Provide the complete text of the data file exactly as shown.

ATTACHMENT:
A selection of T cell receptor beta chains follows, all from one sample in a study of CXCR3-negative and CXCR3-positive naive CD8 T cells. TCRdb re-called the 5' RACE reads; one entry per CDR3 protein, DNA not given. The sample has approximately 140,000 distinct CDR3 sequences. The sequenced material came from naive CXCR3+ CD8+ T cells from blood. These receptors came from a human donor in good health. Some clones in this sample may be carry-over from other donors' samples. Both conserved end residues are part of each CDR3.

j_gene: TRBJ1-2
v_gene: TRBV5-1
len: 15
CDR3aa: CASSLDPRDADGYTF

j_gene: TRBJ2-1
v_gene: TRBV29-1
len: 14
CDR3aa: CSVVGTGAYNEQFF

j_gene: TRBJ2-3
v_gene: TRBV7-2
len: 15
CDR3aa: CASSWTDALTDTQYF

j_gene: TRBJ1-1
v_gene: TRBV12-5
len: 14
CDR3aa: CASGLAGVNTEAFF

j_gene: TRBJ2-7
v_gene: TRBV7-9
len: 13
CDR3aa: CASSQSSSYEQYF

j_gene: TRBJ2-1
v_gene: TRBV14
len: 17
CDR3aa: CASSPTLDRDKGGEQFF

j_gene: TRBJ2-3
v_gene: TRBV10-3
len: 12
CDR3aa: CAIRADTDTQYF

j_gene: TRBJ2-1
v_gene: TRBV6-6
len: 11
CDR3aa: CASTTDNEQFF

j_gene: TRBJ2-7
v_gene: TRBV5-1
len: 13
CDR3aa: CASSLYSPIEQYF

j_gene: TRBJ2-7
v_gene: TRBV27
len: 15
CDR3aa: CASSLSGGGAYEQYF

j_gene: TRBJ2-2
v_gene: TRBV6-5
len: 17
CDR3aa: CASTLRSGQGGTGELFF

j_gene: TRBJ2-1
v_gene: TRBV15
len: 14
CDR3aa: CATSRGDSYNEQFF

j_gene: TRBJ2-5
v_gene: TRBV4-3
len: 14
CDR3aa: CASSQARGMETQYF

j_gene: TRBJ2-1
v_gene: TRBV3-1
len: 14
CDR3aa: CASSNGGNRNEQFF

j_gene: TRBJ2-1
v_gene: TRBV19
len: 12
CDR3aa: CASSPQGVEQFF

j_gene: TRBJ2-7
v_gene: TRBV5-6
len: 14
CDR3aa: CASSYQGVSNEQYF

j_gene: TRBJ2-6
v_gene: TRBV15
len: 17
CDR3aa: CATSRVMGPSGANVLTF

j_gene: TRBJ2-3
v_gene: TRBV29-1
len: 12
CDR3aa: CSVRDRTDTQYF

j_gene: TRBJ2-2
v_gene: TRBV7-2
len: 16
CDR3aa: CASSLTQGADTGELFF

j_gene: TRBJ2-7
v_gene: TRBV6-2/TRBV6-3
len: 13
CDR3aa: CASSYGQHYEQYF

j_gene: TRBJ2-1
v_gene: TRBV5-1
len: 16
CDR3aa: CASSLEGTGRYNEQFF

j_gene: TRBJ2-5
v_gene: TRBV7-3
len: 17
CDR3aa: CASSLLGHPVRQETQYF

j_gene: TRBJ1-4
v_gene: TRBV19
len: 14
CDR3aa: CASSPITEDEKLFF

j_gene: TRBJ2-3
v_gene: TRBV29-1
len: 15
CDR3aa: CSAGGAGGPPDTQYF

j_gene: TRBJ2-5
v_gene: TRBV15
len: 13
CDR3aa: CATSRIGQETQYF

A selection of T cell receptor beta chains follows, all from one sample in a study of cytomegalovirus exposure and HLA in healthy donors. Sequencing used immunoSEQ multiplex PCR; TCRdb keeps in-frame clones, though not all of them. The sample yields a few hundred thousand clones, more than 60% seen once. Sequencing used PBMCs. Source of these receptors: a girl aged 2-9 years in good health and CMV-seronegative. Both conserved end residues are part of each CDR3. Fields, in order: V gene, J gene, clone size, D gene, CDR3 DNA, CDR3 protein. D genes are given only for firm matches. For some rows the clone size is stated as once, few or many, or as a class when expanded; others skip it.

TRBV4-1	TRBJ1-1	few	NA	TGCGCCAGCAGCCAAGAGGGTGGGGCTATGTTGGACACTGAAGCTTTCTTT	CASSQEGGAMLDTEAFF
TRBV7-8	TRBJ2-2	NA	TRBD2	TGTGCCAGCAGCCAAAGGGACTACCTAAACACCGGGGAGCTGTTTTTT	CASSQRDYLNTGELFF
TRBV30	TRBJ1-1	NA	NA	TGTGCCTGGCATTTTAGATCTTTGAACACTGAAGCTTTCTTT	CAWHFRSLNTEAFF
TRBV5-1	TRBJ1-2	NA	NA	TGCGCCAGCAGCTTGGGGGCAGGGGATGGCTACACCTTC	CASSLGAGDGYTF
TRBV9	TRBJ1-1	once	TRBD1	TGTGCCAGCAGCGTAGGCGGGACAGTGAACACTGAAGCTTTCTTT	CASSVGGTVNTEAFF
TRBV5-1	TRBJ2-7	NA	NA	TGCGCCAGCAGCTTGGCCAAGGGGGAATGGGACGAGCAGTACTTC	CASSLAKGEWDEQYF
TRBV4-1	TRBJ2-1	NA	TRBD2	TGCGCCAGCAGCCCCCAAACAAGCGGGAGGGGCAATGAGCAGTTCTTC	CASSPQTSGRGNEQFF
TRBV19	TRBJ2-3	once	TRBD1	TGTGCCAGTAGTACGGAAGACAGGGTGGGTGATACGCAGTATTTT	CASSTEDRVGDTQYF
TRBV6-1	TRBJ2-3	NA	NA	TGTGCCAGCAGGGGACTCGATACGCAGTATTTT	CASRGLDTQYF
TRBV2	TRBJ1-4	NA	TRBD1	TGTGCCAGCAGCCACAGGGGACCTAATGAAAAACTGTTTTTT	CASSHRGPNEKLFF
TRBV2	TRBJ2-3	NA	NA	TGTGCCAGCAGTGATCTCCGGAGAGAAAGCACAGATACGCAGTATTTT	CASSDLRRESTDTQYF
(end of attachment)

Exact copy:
A selection of T cell receptor beta chains follows, all from one sample in a study of CXCR3-negative and CXCR3-positive naive CD8 T cells. TCRdb re-called the 5' RACE reads; one entry per CDR3 protein, DNA not given. The sample has approximately 140,000 distinct CDR3 sequences. The sequenced material came from naive CXCR3+ CD8+ T cells from blood. These receptors came from a human donor in good health. Some clones in this sample may be carry-over from other donors' samples. Both conserved end residues are part of each CDR3.

j_gene: TRBJ1-2
v_gene: TRBV5-1
len: 15
CDR3aa: CASSLDPRDADGYTF

j_gene: TRBJ2-1
v_gene: TRBV29-1
len: 14
CDR3aa: CSVVGTGAYNEQFF

j_gene: TRBJ2-3
v_gene: TRBV7-2
len: 15
CDR3aa: CASSWTDALTDTQYF

j_gene: TRBJ1-1
v_gene: TRBV12-5
len: 14
CDR3aa: CASGLAGVNTEAFF

j_gene: TRBJ2-7
v_gene: TRBV7-9
len: 13
CDR3aa: CASSQSSSYEQYF

j_gene: TRBJ2-1
v_gene: TRBV14
len: 17
CDR3aa: CASSPTLDRDKGGEQFF

j_gene: TRBJ2-3
v_gene: TRBV10-3
len: 12
CDR3aa: CAIRADTDTQYF

j_gene: TRBJ2-1
v_gene: TRBV6-6
len: 11
CDR3aa: CASTTDNEQFF

j_gene: TRBJ2-7
v_gene: TRBV5-1
len: 13
CDR3aa: CASSLYSPIEQYF

j_gene: TRBJ2-7
v_gene: TRBV27
len: 15
CDR3aa: CASSLSGGGAYEQYF

j_gene: TRBJ2-2
v_gene: TRBV6-5
len: 17
CDR3aa: CASTLRSGQGGTGELFF

j_gene: TRBJ2-1
v_gene: TRBV15
len: 14
CDR3aa: CATSRGDSYNEQFF

j_gene: TRBJ2-5
v_gene: TRBV4-3
len: 14
CDR3aa: CASSQARGMETQYF

j_gene: TRBJ2-1
v_gene: TRBV3-1
len: 14
CDR3aa: CASSNGGNRNEQFF

j_gene: TRBJ2-1
v_gene: TRBV19
len: 12
CDR3aa: CASSPQGVEQFF

j_gene: TRBJ2-7
v_gene: TRBV5-6
len: 14
CDR3aa: CASSYQGVSNEQYF

j_gene: TRBJ2-6
v_gene: TRBV15
len: 17
CDR3aa: CATSRVMGPSGANVLTF

j_gene: TRBJ2-3
v_gene: TRBV29-1
len: 12
CDR3aa: CSVRDRTDTQYF

j_gene: TRBJ2-2
v_gene: TRBV7-2
len: 16
CDR3aa: CASSLTQGADTGELFF

j_gene: TRBJ2-7
v_gene: TRBV6-2/TRBV6-3
len: 13
CDR3aa: CASSYGQHYEQYF

j_gene: TRBJ2-1
v_gene: TRBV5-1
len: 16
CDR3aa: CASSLEGTGRYNEQFF

j_gene: TRBJ2-5
v_gene: TRBV7-3
len: 17
CDR3aa: CASSLLGHPVRQETQYF

j_gene: TRBJ1-4
v_gene: TRBV19
len: 14
CDR3aa: CASSPITEDEKLFF

j_gene: TRBJ2-3
v_gene: TRBV29-1
len: 15
CDR3aa: CSAGGAGGPPDTQYF

j_gene: TRBJ2-5
v_gene: TRBV15
len: 13
CDR3aa: CATSRIGQETQYF

A selection of T cell receptor beta chains follows, all from one sample in a study of cytomegalovirus exposure and HLA in healthy donors. Sequencing used immunoSEQ multiplex PCR; TCRdb keeps in-frame clones, though not all of them. The sample yields a few hundred thousand clones, more than 60% seen once. Sequencing used PBMCs. Source of these receptors: a girl aged 2-9 years in good health and CMV-seronegative. Both conserved end residues are part of each CDR3. Fields, in order: V gene, J gene, clone size, D gene, CDR3 DNA, CDR3 protein. D genes are given only for firm matches. For some rows the clone size is stated as once, few or many, or as a class when expanded; others skip it.

TRBV4-1	TRBJ1-1	few	NA	TGCGCCAGCAGCCAAGAGGGTGGGGCTATGTTGGACACTGAAGCTTTCTTT	CASSQEGGAMLDTEAFF
TRBV7-8	TRBJ2-2	NA	TRBD2	TGTGCCAGCAGCCAAAGGGACTACCTAAACACCGGGGAGCTGTTTTTT	CASSQRDYLNTGELFF
TRBV30	TRBJ1-1	NA	NA	TGTGCCTGGCATTTTAGATCTTTGAACACTGAAGCTTTCTTT	CAWHFRSLNTEAFF
TRBV5-1	TRBJ1-2	NA	NA	TGCGCCAGCAGCTTGGGGGCAGGGGATGGCTACACCTTC	CASSLGAGDGYTF
TRBV9	TRBJ1-1	once	TRBD1	TGTGCCAGCAGCGTAGGCGGGACAGTGAACACTGAAGCTTTCTTT	CASSVGGTVNTEAFF
TRBV5-1	TRBJ2-7	NA	NA	TGCGCCAGCAGCTTGGCCAAGGGGGAATGGGACGAGCAGTACTTC	CASSLAKGEWDEQYF
TRBV4-1	TRBJ2-1	NA	TRBD2	TGCGCCAGCAGCCCCCAAACAAGCGGGAGGGGCAATGAGCAGTTCTTC	CASSPQTSGRGNEQFF
TRBV19	TRBJ2-3	once	TRBD1	TGTGCCAGTAGTACGGAAGACAGGGTGGGTGATACGCAGTATTTT	CASSTEDRVGDTQYF
TRBV6-1	TRBJ2-3	NA	NA	TGTGCCAGCAGGGGACTCGATACGCAGTATTTT	CASRGLDTQYF
TRBV2	TRBJ1-4	NA	TRBD1	TGTGCCAGCAGCCACAGGGGACCTAATGAAAAACTGTTTTTT	CASSHRGPNEKLFF
TRBV2	TRBJ2-3	NA	NA	TGTGCCAGCAGTGATCTCCGGAGAGAAAGCACAGATACGCAGTATTTT	CASSDLRRESTDTQYF